Orange

Last updated on: 29.10.2020

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Synonym(s)

Citrus aurantium dulcis; Citrus sinensis; Orange

Occurrence
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Origin probably East India, Myanmar and South China. Cultivated on plantations in many tropical and subtropical countries of the world.

Field of application/use
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As food. Although the oil of orange blossoms and buds and the peel has no pharmacological effect, it is widely used as a taste and smell corrector due to its bitter aromatic taste and pleasant smell.

Another important field of application is the use in the liqueur and food industry, in the production of bakery products, essences, beverages, syrup.

Cosmetically, extracts of the orange are used in citrus perfumes and soaps under the name aurantium dulcis (INCI).

Undesirable effects
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The components of the essential oil such as D-limonene, citral, citronellal, linalyl acetate and others are possible allergens. Sensitizing potency: Weak. Frequency of sensitization: Rare. Anaphylactic reactions are described.

Remarkable are reports of sensitization to orange stones (also to apple stones), which have sometimes led to anaphylactic reactions. In these cases, co-sensitizations to nuts were known.

Clinical picture
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Recently, the number of cases has decreased to such an extent that citrus fruits as test components have disappeared from the standard series. In the past, employees in the fruit industry in particular suffered from contact dermatitis when preserving and peeling (canned fruits, jam). Today, sensitization is still occasionally diagnosed in a vegetable or fruit trader. Cheilitides have also become known. The case of anal eczema in a young girl whose father, a fruit merchant, forced family members to use the tissue paper used to wrap the oranges as toilet paper became famous. The essential oils transferred from the peel into the tissue paper were the cause. The preservative applied to the peel in the country of origin to protect the oranges from rotting can also be the cause of contact eczema. In this case the antimycotic and fungicide thiabendazole (imidazole derivative) which has been used almost exclusively in recent times is more suitable than the diphenyphenol which was frequently used in the past. A person allergic to this substance must avoid contact with both injected citrus fruits and imidazole containing athlete's foot.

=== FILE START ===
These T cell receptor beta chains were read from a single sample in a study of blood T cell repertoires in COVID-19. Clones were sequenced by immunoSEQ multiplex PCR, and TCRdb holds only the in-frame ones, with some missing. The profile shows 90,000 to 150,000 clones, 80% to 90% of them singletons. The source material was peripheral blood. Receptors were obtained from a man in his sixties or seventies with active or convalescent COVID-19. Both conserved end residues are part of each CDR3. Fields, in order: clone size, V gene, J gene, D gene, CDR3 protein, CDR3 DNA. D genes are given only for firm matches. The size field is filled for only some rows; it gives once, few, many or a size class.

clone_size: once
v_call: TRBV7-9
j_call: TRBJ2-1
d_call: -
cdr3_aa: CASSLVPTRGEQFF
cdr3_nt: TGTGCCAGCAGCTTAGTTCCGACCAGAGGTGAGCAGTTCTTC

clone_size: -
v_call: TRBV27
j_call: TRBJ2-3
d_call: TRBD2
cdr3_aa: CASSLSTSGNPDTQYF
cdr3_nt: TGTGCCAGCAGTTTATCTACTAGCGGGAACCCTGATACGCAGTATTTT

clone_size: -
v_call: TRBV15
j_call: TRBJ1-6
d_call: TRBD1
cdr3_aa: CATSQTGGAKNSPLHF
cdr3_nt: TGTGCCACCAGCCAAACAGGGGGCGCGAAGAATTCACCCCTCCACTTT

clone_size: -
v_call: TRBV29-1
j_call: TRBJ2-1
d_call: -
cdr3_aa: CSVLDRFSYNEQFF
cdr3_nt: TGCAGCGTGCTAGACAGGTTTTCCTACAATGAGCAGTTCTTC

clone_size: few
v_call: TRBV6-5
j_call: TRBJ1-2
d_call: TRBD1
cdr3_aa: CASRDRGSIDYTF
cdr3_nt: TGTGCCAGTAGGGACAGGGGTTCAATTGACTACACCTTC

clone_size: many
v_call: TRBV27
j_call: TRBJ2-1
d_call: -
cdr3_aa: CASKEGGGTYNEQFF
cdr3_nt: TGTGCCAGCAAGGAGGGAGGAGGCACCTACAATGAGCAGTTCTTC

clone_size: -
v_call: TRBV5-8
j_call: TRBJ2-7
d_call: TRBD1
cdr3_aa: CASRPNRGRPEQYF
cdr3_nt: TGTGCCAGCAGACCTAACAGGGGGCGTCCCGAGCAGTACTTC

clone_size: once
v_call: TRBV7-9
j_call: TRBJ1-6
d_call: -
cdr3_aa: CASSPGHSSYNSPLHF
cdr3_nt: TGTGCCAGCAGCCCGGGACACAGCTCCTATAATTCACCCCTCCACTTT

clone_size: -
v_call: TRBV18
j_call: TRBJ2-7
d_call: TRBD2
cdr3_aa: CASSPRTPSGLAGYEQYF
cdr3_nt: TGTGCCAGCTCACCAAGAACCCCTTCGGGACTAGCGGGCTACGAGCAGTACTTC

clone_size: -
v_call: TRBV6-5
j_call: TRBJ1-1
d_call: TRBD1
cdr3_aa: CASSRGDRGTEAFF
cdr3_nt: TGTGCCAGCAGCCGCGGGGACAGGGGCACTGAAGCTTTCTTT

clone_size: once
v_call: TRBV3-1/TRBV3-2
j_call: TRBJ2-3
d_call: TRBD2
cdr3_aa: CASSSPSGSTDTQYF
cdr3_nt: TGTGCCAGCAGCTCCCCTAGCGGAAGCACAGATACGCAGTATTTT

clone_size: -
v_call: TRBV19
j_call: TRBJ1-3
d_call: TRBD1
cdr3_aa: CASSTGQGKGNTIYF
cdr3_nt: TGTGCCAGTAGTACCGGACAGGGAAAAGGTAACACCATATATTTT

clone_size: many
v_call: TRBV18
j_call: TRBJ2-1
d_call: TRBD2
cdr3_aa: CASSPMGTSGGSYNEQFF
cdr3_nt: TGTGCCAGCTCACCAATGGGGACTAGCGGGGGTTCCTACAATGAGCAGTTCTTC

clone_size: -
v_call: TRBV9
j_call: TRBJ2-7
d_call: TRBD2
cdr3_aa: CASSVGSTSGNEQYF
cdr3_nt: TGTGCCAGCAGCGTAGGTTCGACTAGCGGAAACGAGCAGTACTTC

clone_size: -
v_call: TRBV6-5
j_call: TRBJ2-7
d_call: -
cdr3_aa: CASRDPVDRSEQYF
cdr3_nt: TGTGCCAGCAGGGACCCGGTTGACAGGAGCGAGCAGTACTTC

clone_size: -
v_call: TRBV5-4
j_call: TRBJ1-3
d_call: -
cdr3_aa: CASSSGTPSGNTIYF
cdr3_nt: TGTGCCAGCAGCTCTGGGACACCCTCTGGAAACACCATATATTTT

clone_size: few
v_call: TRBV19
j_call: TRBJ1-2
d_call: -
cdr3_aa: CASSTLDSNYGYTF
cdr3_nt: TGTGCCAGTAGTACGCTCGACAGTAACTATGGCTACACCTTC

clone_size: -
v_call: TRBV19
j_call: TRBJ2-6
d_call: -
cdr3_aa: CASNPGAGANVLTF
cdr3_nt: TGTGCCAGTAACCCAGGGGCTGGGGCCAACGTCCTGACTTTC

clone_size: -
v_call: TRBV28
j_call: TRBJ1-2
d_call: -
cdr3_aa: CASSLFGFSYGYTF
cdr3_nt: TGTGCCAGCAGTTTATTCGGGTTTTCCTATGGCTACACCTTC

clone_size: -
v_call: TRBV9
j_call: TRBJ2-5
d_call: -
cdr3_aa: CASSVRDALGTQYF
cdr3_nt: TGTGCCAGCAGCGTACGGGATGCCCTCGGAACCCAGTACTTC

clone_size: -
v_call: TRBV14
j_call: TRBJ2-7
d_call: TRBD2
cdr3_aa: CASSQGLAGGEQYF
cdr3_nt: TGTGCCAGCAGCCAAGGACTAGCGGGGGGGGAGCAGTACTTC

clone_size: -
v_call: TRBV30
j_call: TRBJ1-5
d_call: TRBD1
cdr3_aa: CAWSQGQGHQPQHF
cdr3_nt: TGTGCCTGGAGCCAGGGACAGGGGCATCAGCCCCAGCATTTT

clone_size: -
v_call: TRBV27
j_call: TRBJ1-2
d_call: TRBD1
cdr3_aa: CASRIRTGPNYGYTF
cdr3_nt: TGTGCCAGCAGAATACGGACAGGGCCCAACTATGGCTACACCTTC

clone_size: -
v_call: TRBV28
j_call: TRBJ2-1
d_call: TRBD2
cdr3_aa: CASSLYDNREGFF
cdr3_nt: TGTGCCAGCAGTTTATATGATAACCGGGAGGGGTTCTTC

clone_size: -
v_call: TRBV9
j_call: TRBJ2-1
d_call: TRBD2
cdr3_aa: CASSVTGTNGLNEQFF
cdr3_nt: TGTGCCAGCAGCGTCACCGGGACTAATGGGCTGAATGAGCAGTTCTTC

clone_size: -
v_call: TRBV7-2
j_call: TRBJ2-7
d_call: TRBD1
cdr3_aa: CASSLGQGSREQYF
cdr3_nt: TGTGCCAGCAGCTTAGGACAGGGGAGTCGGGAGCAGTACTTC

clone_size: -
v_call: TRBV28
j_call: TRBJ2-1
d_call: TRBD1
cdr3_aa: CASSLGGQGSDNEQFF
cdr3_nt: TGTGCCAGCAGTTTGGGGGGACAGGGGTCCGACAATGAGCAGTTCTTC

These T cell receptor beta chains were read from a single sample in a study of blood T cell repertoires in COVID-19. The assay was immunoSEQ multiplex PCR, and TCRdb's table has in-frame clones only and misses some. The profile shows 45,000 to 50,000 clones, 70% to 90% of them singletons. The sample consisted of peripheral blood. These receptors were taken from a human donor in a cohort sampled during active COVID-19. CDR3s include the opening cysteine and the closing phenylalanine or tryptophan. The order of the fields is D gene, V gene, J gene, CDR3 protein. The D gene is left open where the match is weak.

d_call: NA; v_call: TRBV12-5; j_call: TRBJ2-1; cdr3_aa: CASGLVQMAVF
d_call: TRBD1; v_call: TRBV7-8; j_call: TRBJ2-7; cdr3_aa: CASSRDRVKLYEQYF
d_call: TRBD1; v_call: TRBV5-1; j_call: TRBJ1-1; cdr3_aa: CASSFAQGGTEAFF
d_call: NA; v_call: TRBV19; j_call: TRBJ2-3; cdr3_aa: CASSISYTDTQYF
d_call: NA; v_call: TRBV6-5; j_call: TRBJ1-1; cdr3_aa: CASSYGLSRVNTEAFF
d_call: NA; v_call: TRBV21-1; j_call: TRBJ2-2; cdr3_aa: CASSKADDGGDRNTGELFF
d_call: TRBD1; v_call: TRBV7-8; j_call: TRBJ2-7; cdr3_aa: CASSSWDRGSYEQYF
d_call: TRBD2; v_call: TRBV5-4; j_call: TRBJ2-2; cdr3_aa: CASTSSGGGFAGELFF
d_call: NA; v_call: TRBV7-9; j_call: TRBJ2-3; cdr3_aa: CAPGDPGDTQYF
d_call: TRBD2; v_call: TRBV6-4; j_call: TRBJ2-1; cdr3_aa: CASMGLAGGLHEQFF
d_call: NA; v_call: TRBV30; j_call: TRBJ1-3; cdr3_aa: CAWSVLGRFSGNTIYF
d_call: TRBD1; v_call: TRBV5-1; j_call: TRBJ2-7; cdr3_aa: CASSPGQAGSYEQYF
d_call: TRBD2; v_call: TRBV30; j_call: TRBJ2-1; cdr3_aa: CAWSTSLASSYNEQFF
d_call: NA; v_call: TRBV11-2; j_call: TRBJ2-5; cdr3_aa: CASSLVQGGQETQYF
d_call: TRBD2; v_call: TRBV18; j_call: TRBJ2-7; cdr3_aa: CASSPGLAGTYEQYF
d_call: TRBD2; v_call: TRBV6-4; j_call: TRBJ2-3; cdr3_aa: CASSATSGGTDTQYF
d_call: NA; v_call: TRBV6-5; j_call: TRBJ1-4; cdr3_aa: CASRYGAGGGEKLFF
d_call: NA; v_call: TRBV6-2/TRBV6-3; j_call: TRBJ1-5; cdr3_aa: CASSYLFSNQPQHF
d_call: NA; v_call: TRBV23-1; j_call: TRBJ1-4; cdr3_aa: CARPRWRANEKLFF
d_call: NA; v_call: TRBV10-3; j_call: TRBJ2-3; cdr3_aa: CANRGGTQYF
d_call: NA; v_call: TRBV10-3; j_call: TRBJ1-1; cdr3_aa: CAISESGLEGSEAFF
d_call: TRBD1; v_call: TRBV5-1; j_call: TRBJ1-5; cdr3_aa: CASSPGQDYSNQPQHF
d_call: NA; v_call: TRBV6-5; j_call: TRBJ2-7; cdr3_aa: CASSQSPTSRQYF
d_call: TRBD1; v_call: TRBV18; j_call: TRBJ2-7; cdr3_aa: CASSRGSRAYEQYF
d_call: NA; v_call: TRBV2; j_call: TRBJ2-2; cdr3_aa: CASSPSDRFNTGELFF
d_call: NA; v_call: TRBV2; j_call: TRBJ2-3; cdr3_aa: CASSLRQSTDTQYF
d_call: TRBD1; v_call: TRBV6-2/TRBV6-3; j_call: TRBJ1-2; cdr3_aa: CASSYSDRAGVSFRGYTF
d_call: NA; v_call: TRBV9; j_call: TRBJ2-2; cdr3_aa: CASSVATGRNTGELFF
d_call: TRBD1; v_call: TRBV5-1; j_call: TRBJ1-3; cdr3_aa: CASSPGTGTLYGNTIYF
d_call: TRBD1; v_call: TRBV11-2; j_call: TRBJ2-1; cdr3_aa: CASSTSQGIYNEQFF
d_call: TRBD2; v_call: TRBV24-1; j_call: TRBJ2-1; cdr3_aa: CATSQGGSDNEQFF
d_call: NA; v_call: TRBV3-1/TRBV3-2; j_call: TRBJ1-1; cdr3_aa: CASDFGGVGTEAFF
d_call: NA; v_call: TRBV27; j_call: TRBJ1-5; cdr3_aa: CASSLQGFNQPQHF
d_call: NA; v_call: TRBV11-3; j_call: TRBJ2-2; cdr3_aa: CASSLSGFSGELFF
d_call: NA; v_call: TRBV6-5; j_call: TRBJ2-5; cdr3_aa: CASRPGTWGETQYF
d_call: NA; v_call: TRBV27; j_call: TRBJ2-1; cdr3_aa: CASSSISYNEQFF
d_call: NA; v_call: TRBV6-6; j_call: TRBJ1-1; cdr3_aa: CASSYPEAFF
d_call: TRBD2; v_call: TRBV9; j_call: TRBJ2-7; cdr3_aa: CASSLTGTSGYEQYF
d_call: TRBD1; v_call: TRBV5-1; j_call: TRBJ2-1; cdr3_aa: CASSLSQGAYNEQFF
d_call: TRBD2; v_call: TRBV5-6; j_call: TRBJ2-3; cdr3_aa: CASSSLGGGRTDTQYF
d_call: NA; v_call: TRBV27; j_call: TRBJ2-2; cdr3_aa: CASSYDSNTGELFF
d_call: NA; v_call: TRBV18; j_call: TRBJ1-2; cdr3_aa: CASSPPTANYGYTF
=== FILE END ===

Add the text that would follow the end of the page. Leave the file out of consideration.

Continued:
Literature
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  1. Ono R et al (2015) A case of food-dependentexercise-induced anaphylaxis caused by ingestion of orange. Arerugi 64:149-155
  2. Turner PJ et al (2011) Anaphylaxis to apple and orange seed. J Allergy C 128:1363-1365.

Last updated on: 29.10.2020